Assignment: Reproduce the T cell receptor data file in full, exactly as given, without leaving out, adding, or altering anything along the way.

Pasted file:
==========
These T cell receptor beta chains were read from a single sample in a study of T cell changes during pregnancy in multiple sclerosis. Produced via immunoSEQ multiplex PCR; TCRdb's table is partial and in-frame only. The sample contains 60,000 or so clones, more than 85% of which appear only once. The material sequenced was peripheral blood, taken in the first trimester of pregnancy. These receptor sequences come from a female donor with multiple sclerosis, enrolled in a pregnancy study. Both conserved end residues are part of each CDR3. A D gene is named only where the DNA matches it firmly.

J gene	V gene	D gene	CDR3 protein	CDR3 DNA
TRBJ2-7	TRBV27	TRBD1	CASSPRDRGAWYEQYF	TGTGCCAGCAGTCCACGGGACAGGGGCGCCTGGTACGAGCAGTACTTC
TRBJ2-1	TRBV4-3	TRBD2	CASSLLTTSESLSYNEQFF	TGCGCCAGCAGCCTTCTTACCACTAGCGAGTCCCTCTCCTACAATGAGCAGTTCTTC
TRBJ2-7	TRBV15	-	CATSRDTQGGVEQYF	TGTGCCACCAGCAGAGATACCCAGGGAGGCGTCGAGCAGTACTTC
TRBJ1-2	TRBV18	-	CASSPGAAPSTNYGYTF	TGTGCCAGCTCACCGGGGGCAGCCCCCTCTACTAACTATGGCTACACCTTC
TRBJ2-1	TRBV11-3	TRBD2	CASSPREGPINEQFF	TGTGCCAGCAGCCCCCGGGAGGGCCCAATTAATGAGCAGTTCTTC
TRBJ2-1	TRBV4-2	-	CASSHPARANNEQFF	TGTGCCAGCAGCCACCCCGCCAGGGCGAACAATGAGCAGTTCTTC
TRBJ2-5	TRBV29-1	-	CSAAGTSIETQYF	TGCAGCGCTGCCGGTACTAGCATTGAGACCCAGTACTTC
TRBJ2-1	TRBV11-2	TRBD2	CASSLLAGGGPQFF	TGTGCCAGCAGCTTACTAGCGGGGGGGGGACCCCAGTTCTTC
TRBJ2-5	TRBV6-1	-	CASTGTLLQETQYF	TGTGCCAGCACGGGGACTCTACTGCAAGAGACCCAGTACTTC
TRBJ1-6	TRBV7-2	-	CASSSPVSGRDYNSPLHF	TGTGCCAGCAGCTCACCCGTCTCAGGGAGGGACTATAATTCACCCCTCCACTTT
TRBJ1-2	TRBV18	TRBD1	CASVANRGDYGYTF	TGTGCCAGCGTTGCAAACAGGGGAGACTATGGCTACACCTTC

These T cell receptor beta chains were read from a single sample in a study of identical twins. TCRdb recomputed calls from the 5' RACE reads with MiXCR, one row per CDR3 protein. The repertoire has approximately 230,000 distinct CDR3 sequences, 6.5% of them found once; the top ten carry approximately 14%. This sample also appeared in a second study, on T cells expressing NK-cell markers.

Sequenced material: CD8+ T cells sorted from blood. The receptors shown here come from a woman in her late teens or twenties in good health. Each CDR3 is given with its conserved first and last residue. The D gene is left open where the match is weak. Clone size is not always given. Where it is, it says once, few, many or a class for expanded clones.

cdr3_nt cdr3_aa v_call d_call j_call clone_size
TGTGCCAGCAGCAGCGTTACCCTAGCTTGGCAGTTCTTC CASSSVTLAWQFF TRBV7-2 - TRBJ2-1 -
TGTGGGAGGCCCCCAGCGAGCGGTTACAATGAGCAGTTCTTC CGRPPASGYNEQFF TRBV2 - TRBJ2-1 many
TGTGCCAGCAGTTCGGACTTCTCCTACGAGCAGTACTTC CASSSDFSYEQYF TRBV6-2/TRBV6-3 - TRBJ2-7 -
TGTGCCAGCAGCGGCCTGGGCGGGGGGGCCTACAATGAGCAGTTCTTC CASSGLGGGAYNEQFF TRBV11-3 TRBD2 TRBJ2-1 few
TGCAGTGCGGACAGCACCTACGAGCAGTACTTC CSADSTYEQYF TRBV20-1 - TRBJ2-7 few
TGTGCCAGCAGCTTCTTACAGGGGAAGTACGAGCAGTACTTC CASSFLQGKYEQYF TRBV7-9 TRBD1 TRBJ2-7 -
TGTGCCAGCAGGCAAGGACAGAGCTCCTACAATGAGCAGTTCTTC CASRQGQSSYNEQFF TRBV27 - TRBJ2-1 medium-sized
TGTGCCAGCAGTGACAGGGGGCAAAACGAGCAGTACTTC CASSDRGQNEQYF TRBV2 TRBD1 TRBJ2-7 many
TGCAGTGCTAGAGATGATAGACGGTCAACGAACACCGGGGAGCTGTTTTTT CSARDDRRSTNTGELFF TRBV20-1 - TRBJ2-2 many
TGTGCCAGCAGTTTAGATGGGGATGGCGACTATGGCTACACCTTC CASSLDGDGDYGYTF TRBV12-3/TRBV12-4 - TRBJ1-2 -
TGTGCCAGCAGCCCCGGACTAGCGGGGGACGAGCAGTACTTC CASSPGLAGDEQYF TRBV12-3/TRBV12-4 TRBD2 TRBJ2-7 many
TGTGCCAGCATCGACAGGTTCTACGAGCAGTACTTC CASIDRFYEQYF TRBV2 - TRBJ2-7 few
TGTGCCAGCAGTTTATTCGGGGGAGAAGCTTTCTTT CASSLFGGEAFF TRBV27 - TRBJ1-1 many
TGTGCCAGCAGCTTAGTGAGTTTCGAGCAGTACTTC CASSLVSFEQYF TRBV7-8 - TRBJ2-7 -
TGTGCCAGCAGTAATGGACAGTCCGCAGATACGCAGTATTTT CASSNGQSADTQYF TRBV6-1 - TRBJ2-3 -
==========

These T cell receptor beta chains were read from a single sample in a study of T cell changes during pregnancy in multiple sclerosis. Produced via immunoSEQ multiplex PCR; TCRdb's table is partial and in-frame only. The sample contains 60,000 or so clones, more than 85% of which appear only once. The material sequenced was peripheral blood, taken in the first trimester of pregnancy. These receptor sequences come from a female donor with multiple sclerosis, enrolled in a pregnancy study. Both conserved end residues are part of each CDR3. A D gene is named only where the DNA matches it firmly.

J gene	V gene	D gene	CDR3 protein	CDR3 DNA
TRBJ2-7	TRBV27	TRBD1	CASSPRDRGAWYEQYF	TGTGCCAGCAGTCCACGGGACAGGGGCGCCTGGTACGAGCAGTACTTC
TRBJ2-1	TRBV4-3	TRBD2	CASSLLTTSESLSYNEQFF	TGCGCCAGCAGCCTTCTTACCACTAGCGAGTCCCTCTCCTACAATGAGCAGTTCTTC
TRBJ2-7	TRBV15	-	CATSRDTQGGVEQYF	TGTGCCACCAGCAGAGATACCCAGGGAGGCGTCGAGCAGTACTTC
TRBJ1-2	TRBV18	-	CASSPGAAPSTNYGYTF	TGTGCCAGCTCACCGGGGGCAGCCCCCTCTACTAACTATGGCTACACCTTC
TRBJ2-1	TRBV11-3	TRBD2	CASSPREGPINEQFF	TGTGCCAGCAGCCCCCGGGAGGGCCCAATTAATGAGCAGTTCTTC
TRBJ2-1	TRBV4-2	-	CASSHPARANNEQFF	TGTGCCAGCAGCCACCCCGCCAGGGCGAACAATGAGCAGTTCTTC
TRBJ2-5	TRBV29-1	-	CSAAGTSIETQYF	TGCAGCGCTGCCGGTACTAGCATTGAGACCCAGTACTTC
TRBJ2-1	TRBV11-2	TRBD2	CASSLLAGGGPQFF	TGTGCCAGCAGCTTACTAGCGGGGGGGGGACCCCAGTTCTTC
TRBJ2-5	TRBV6-1	-	CASTGTLLQETQYF	TGTGCCAGCACGGGGACTCTACTGCAAGAGACCCAGTACTTC
TRBJ1-6	TRBV7-2	-	CASSSPVSGRDYNSPLHF	TGTGCCAGCAGCTCACCCGTCTCAGGGAGGGACTATAATTCACCCCTCCACTTT
TRBJ1-2	TRBV18	TRBD1	CASVANRGDYGYTF	TGTGCCAGCGTTGCAAACAGGGGAGACTATGGCTACACCTTC

These T cell receptor beta chains were read from a single sample in a study of identical twins. TCRdb recomputed calls from the 5' RACE reads with MiXCR, one row per CDR3 protein. The repertoire has approximately 230,000 distinct CDR3 sequences, 6.5% of them found once; the top ten carry approximately 14%. This sample also appeared in a second study, on T cells expressing NK-cell markers.

Sequenced material: CD8+ T cells sorted from blood. The receptors shown here come from a woman in her late teens or twenties in good health. Each CDR3 is given with its conserved first and last residue. The D gene is left open where the match is weak. Clone size is not always given. Where it is, it says once, few, many or a class for expanded clones.

cdr3_nt cdr3_aa v_call d_call j_call clone_size
TGTGCCAGCAGCAGCGTTACCCTAGCTTGGCAGTTCTTC CASSSVTLAWQFF TRBV7-2 - TRBJ2-1 -
TGTGGGAGGCCCCCAGCGAGCGGTTACAATGAGCAGTTCTTC CGRPPASGYNEQFF TRBV2 - TRBJ2-1 many
TGTGCCAGCAGTTCGGACTTCTCCTACGAGCAGTACTTC CASSSDFSYEQYF TRBV6-2/TRBV6-3 - TRBJ2-7 -
TGTGCCAGCAGCGGCCTGGGCGGGGGGGCCTACAATGAGCAGTTCTTC CASSGLGGGAYNEQFF TRBV11-3 TRBD2 TRBJ2-1 few
TGCAGTGCGGACAGCACCTACGAGCAGTACTTC CSADSTYEQYF TRBV20-1 - TRBJ2-7 few
TGTGCCAGCAGCTTCTTACAGGGGAAGTACGAGCAGTACTTC CASSFLQGKYEQYF TRBV7-9 TRBD1 TRBJ2-7 -
TGTGCCAGCAGGCAAGGACAGAGCTCCTACAATGAGCAGTTCTTC CASRQGQSSYNEQFF TRBV27 - TRBJ2-1 medium-sized
TGTGCCAGCAGTGACAGGGGGCAAAACGAGCAGTACTTC CASSDRGQNEQYF TRBV2 TRBD1 TRBJ2-7 many
TGCAGTGCTAGAGATGATAGACGGTCAACGAACACCGGGGAGCTGTTTTTT CSARDDRRSTNTGELFF TRBV20-1 - TRBJ2-2 many
TGTGCCAGCAGTTTAGATGGGGATGGCGACTATGGCTACACCTTC CASSLDGDGDYGYTF TRBV12-3/TRBV12-4 - TRBJ1-2 -
TGTGCCAGCAGCCCCGGACTAGCGGGGGACGAGCAGTACTTC CASSPGLAGDEQYF TRBV12-3/TRBV12-4 TRBD2 TRBJ2-7 many
TGTGCCAGCATCGACAGGTTCTACGAGCAGTACTTC CASIDRFYEQYF TRBV2 - TRBJ2-7 few
TGTGCCAGCAGTTTATTCGGGGGAGAAGCTTTCTTT CASSLFGGEAFF TRBV27 - TRBJ1-1 many
TGTGCCAGCAGCTTAGTGAGTTTCGAGCAGTACTTC CASSLVSFEQYF TRBV7-8 - TRBJ2-7 -
TGTGCCAGCAGTAATGGACAGTCCGCAGATACGCAGTATTTT CASSNGQSADTQYF TRBV6-1 - TRBJ2-3 -